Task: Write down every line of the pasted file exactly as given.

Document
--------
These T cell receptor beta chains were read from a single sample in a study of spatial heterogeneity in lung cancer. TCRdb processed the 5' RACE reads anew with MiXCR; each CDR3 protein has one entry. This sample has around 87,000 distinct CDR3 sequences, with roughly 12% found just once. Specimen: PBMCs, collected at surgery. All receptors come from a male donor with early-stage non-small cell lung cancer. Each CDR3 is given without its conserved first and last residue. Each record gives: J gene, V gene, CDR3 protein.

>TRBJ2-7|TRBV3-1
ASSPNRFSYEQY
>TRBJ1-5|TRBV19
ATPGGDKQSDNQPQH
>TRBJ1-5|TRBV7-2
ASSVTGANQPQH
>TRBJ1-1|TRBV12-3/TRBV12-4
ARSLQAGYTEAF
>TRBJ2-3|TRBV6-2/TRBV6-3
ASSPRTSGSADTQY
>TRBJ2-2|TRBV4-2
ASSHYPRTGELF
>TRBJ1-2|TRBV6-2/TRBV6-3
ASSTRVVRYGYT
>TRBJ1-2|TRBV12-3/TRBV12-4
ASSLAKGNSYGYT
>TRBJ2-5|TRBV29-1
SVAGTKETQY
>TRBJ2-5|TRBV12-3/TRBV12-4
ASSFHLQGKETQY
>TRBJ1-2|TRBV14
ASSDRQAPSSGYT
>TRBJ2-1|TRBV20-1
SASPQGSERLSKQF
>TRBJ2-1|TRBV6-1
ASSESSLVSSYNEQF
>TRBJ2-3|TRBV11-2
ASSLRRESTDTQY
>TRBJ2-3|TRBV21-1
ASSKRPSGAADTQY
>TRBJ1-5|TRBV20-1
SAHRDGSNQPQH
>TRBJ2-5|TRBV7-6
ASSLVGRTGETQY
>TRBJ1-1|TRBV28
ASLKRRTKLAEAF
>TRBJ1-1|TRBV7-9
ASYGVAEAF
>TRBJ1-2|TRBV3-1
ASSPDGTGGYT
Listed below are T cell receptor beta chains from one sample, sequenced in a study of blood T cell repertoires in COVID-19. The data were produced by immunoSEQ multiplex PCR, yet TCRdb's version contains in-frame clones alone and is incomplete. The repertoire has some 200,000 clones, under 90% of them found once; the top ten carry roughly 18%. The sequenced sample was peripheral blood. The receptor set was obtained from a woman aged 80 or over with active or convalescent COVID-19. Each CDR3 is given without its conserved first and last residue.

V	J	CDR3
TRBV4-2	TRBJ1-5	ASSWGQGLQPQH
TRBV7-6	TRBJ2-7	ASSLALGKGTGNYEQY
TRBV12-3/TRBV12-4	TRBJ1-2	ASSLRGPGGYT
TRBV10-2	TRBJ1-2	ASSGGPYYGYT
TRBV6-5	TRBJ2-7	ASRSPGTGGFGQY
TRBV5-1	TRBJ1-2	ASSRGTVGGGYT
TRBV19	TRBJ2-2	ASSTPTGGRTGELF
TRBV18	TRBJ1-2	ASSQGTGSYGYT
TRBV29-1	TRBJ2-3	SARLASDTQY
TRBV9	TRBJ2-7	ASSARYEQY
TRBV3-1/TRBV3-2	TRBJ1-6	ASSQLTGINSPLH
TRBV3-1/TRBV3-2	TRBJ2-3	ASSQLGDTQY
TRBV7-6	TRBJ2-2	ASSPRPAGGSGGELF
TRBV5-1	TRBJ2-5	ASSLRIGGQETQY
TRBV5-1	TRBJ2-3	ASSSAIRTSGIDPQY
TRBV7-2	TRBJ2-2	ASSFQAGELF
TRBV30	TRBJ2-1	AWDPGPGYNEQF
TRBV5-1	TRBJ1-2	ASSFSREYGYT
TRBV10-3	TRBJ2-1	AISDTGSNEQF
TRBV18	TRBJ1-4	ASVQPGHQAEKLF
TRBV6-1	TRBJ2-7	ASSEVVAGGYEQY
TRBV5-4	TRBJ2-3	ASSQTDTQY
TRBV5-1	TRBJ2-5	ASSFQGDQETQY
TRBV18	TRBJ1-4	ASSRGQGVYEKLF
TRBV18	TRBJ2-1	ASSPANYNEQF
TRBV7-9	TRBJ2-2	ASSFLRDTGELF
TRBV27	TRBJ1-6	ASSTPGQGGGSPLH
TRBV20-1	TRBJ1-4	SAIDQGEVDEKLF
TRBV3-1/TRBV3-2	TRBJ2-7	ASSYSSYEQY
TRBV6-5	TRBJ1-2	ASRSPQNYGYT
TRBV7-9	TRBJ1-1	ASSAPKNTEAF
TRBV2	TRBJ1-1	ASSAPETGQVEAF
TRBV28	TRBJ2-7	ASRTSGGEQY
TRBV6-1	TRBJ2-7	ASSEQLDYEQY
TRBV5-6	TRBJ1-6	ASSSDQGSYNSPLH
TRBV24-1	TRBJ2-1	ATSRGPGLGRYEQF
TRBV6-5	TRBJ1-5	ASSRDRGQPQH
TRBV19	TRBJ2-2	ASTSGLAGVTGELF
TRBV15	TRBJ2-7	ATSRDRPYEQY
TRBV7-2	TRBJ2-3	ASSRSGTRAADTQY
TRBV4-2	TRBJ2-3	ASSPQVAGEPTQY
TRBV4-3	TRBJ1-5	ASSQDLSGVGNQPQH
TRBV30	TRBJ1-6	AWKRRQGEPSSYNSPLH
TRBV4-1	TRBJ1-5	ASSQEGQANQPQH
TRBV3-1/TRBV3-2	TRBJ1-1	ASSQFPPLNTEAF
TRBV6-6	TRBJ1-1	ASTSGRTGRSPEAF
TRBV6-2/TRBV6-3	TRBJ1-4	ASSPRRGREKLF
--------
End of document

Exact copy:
These T cell receptor beta chains were read from a single sample in a study of spatial heterogeneity in lung cancer. TCRdb processed the 5' RACE reads anew with MiXCR; each CDR3 protein has one entry. This sample has around 87,000 distinct CDR3 sequences, with roughly 12% found just once. Specimen: PBMCs, collected at surgery. All receptors come from a male donor with early-stage non-small cell lung cancer. Each CDR3 is given without its conserved first and last residue. Each record gives: J gene, V gene, CDR3 protein.

>TRBJ2-7|TRBV3-1
ASSPNRFSYEQY
>TRBJ1-5|TRBV19
ATPGGDKQSDNQPQH
>TRBJ1-5|TRBV7-2
ASSVTGANQPQH
>TRBJ1-1|TRBV12-3/TRBV12-4
ARSLQAGYTEAF
>TRBJ2-3|TRBV6-2/TRBV6-3
ASSPRTSGSADTQY
>TRBJ2-2|TRBV4-2
ASSHYPRTGELF
>TRBJ1-2|TRBV6-2/TRBV6-3
ASSTRVVRYGYT
>TRBJ1-2|TRBV12-3/TRBV12-4
ASSLAKGNSYGYT
>TRBJ2-5|TRBV29-1
SVAGTKETQY
>TRBJ2-5|TRBV12-3/TRBV12-4
ASSFHLQGKETQY
>TRBJ1-2|TRBV14
ASSDRQAPSSGYT
>TRBJ2-1|TRBV20-1
SASPQGSERLSKQF
>TRBJ2-1|TRBV6-1
ASSESSLVSSYNEQF
>TRBJ2-3|TRBV11-2
ASSLRRESTDTQY
>TRBJ2-3|TRBV21-1
ASSKRPSGAADTQY
>TRBJ1-5|TRBV20-1
SAHRDGSNQPQH
>TRBJ2-5|TRBV7-6
ASSLVGRTGETQY
>TRBJ1-1|TRBV28
ASLKRRTKLAEAF
>TRBJ1-1|TRBV7-9
ASYGVAEAF
>TRBJ1-2|TRBV3-1
ASSPDGTGGYT
Listed below are T cell receptor beta chains from one sample, sequenced in a study of blood T cell repertoires in COVID-19. The data were produced by immunoSEQ multiplex PCR, yet TCRdb's version contains in-frame clones alone and is incomplete. The repertoire has some 200,000 clones, under 90% of them found once; the top ten carry roughly 18%. The sequenced sample was peripheral blood. The receptor set was obtained from a woman aged 80 or over with active or convalescent COVID-19. Each CDR3 is given without its conserved first and last residue.

V	J	CDR3
TRBV4-2	TRBJ1-5	ASSWGQGLQPQH
TRBV7-6	TRBJ2-7	ASSLALGKGTGNYEQY
TRBV12-3/TRBV12-4	TRBJ1-2	ASSLRGPGGYT
TRBV10-2	TRBJ1-2	ASSGGPYYGYT
TRBV6-5	TRBJ2-7	ASRSPGTGGFGQY
TRBV5-1	TRBJ1-2	ASSRGTVGGGYT
TRBV19	TRBJ2-2	ASSTPTGGRTGELF
TRBV18	TRBJ1-2	ASSQGTGSYGYT
TRBV29-1	TRBJ2-3	SARLASDTQY
TRBV9	TRBJ2-7	ASSARYEQY
TRBV3-1/TRBV3-2	TRBJ1-6	ASSQLTGINSPLH
TRBV3-1/TRBV3-2	TRBJ2-3	ASSQLGDTQY
TRBV7-6	TRBJ2-2	ASSPRPAGGSGGELF
TRBV5-1	TRBJ2-5	ASSLRIGGQETQY
TRBV5-1	TRBJ2-3	ASSSAIRTSGIDPQY
TRBV7-2	TRBJ2-2	ASSFQAGELF
TRBV30	TRBJ2-1	AWDPGPGYNEQF
TRBV5-1	TRBJ1-2	ASSFSREYGYT
TRBV10-3	TRBJ2-1	AISDTGSNEQF
TRBV18	TRBJ1-4	ASVQPGHQAEKLF
TRBV6-1	TRBJ2-7	ASSEVVAGGYEQY
TRBV5-4	TRBJ2-3	ASSQTDTQY
TRBV5-1	TRBJ2-5	ASSFQGDQETQY
TRBV18	TRBJ1-4	ASSRGQGVYEKLF
TRBV18	TRBJ2-1	ASSPANYNEQF
TRBV7-9	TRBJ2-2	ASSFLRDTGELF
TRBV27	TRBJ1-6	ASSTPGQGGGSPLH
TRBV20-1	TRBJ1-4	SAIDQGEVDEKLF
TRBV3-1/TRBV3-2	TRBJ2-7	ASSYSSYEQY
TRBV6-5	TRBJ1-2	ASRSPQNYGYT
TRBV7-9	TRBJ1-1	ASSAPKNTEAF
TRBV2	TRBJ1-1	ASSAPETGQVEAF
TRBV28	TRBJ2-7	ASRTSGGEQY
TRBV6-1	TRBJ2-7	ASSEQLDYEQY
TRBV5-6	TRBJ1-6	ASSSDQGSYNSPLH
TRBV24-1	TRBJ2-1	ATSRGPGLGRYEQF
TRBV6-5	TRBJ1-5	ASSRDRGQPQH
TRBV19	TRBJ2-2	ASTSGLAGVTGELF
TRBV15	TRBJ2-7	ATSRDRPYEQY
TRBV7-2	TRBJ2-3	ASSRSGTRAADTQY
TRBV4-2	TRBJ2-3	ASSPQVAGEPTQY
TRBV4-3	TRBJ1-5	ASSQDLSGVGNQPQH
TRBV30	TRBJ1-6	AWKRRQGEPSSYNSPLH
TRBV4-1	TRBJ1-5	ASSQEGQANQPQH
TRBV3-1/TRBV3-2	TRBJ1-1	ASSQFPPLNTEAF
TRBV6-6	TRBJ1-1	ASTSGRTGRSPEAF
TRBV6-2/TRBV6-3	TRBJ1-4	ASSPRRGREKLF